For a teaching position, it should be much more important to your interviewers that you have a firm grasp of what you will need to teach for them than that you be current on the most cutting-edge research in the field.
Spend some time looking at syllabuses for the courses they want you to teach. Syllabuses from the school itself, of course, but also a few from other similarly-situated schools if possible. If the department's own class materials aren't publicly available, don't hesitate to contact them directly and ask if they could share this with you. It should be a good sign to them that you want to do a bit of research into the position.
Of course if there is anything in the basic classes that is currently really beyond you, you can do a bit of background reading. This shouldn't involve entire books or fields of literature, just enough so you know what more you would need to do to prep the class.1 Again, you don't need to be ready to teach the class when you arrive at the interview, but you should be ready to explain what steps you will take to get ready before the class itself begins.
If I were interviewing you, a great answer to this question would be something like (assuming these are the right topics, scholars, etc.):
I feel like my training in Field N has really prepared me for [these specified aspects of the course] as there is a lot of overlap with [these theories/methodologies/methods/scholars]...I do need to brush up on Scholar X's work and also get a better grounding in Scholar Y's theories.
Also acceptable would be:
I'm well prepared for [these topics/methods] and will need to delve a bit deeper into [these very specific sub-topics/methodologies/methods].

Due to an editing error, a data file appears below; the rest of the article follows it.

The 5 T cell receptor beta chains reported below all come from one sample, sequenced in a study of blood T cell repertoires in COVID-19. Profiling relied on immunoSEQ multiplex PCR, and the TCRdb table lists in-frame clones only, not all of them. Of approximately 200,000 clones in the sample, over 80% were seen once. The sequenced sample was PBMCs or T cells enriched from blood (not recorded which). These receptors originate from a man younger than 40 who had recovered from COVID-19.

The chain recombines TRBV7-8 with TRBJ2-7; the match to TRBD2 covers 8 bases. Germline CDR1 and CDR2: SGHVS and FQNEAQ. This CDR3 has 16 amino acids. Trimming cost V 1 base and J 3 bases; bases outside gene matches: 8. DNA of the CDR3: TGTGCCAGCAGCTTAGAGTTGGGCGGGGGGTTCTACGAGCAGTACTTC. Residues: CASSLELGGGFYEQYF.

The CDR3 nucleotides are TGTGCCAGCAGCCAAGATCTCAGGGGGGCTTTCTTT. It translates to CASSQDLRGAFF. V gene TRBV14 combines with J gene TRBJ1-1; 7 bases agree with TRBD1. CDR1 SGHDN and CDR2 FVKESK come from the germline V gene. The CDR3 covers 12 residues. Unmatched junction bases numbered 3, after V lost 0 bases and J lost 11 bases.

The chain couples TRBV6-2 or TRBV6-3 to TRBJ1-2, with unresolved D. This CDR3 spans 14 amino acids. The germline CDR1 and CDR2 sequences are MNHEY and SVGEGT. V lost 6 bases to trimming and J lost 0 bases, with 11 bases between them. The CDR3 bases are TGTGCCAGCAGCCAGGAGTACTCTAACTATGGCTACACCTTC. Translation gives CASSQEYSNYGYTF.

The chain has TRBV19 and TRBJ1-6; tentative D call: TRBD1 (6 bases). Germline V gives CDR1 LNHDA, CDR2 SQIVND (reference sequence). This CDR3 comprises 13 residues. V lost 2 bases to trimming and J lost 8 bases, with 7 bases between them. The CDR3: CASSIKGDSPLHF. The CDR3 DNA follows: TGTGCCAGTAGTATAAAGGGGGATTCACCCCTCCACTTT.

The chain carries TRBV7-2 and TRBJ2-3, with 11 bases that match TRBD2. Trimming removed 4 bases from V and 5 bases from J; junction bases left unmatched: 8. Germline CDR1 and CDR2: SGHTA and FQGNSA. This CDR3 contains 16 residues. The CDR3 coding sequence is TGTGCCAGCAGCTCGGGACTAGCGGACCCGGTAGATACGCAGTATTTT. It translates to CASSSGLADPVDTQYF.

A less comforting answer:
I can teach anything; I just need to learn more about [the main topic of the course]
And this answer:
What does that class cover again?
would be a big red flag.
You should also be prepared to answer questions about your future research interests, what kinds of advanced topics you might teach, and how those interests would fit with the needs of the department's students. Be honest here, but see how you can tie your expertise and interests to the subject at hand.
Finally, if you really want to be sure you at least know major journals and names in the field, you should ask a subject specialist. Either a friend or colleague in the field or, barring that, a subject-specialist librarian can probably give you the top-5 titles and names you should know, as well as any recent controversies or important advances in the field, just so you aren't left nodding along if they come up over lunch.
1 It doesn't sound like this is your situation, but if you need to do a LOT of reading for even the basics, then this may not be the position for you. For example you don't want to be in the position of needing to take the intro course in order to be able to teach it, just for your own sanity's sake. (Though this does sometimes happen...my high school French teacher told us that she learned right along with her first class of students, as she hadn't ever taken a French class before she was assigned to teach it!)